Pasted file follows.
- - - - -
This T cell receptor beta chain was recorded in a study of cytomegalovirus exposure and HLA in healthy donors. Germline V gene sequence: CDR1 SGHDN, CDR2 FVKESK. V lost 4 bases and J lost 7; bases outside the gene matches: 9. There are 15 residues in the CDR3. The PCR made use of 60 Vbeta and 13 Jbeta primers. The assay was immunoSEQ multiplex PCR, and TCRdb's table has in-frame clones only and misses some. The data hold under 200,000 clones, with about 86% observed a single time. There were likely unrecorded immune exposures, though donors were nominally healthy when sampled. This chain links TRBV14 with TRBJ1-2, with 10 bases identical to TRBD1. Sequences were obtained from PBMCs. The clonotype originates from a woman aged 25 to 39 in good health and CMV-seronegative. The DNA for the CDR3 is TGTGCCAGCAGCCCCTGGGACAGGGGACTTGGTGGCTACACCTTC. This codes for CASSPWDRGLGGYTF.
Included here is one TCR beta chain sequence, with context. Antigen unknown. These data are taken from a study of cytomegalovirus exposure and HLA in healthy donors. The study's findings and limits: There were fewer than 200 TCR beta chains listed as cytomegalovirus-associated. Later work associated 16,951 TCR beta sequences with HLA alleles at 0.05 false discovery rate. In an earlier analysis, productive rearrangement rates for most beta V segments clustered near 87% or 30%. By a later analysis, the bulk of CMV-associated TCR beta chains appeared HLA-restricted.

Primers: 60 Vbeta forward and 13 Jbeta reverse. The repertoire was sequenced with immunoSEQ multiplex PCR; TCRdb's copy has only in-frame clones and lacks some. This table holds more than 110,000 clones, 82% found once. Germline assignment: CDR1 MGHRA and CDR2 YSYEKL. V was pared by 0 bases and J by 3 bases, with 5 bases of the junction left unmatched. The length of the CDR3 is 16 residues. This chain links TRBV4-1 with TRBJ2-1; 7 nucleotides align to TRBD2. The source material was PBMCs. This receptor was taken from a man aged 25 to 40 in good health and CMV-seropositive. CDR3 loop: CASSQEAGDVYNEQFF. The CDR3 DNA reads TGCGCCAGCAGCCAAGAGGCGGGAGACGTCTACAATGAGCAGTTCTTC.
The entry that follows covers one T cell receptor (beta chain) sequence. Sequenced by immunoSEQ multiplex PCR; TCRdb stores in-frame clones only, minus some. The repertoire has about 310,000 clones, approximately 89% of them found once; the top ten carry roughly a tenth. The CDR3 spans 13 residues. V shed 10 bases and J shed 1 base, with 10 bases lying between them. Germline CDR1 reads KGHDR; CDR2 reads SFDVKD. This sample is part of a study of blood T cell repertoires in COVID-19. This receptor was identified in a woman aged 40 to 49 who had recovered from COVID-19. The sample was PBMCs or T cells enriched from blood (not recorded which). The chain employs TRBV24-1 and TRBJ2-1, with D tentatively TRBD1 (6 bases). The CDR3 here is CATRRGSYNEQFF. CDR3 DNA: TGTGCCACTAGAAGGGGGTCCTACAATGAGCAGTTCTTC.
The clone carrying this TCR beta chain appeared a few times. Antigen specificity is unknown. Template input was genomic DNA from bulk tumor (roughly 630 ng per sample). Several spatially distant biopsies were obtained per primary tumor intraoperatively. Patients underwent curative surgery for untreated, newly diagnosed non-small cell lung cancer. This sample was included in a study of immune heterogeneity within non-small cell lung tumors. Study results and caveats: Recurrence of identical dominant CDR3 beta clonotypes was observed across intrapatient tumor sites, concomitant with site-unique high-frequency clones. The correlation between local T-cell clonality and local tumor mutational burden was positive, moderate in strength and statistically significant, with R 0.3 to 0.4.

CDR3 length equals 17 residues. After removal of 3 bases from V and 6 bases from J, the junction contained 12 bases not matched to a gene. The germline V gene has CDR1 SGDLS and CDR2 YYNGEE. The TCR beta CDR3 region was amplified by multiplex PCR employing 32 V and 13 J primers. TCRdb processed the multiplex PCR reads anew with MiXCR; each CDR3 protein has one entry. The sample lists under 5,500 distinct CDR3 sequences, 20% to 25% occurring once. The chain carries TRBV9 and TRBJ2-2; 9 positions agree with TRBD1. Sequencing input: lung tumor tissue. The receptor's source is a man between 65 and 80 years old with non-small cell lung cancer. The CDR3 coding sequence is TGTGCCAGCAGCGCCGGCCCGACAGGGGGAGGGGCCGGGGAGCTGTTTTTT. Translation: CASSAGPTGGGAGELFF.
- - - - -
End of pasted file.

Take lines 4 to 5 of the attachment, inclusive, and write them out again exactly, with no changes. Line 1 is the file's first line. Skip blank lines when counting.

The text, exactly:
The entry that follows covers one T cell receptor (beta chain) sequence. Sequenced by immunoSEQ multiplex PCR; TCRdb stores in-frame clones only, minus some. The repertoire has about 310,000 clones, approximately 89% of them found once; the top ten carry roughly a tenth. The CDR3 spans 13 residues. V shed 10 bases and J shed 1 base, with 10 bases lying between them. Germline CDR1 reads KGHDR; CDR2 reads SFDVKD. This sample is part of a study of blood T cell repertoires in COVID-19. This receptor was identified in a woman aged 40 to 49 who had recovered from COVID-19. The sample was PBMCs or T cells enriched from blood (not recorded which). The chain employs TRBV24-1 and TRBJ2-1, with D tentatively TRBD1 (6 bases). The CDR3 here is CATRRGSYNEQFF. CDR3 DNA: TGTGCCACTAGAAGGGGGTCCTACAATGAGCAGTTCTTC.
The clone carrying this TCR beta chain appeared a few times. Antigen specificity is unknown. Template input was genomic DNA from bulk tumor (roughly 630 ng per sample). Several spatially distant biopsies were obtained per primary tumor intraoperatively. Patients underwent curative surgery for untreated, newly diagnosed non-small cell lung cancer. This sample was included in a study of immune heterogeneity within non-small cell lung tumors. Study results and caveats: Recurrence of identical dominant CDR3 beta clonotypes was observed across intrapatient tumor sites, concomitant with site-unique high-frequency clones. The correlation between local T-cell clonality and local tumor mutational burden was positive, moderate in strength and statistically significant, with R 0.3 to 0.4.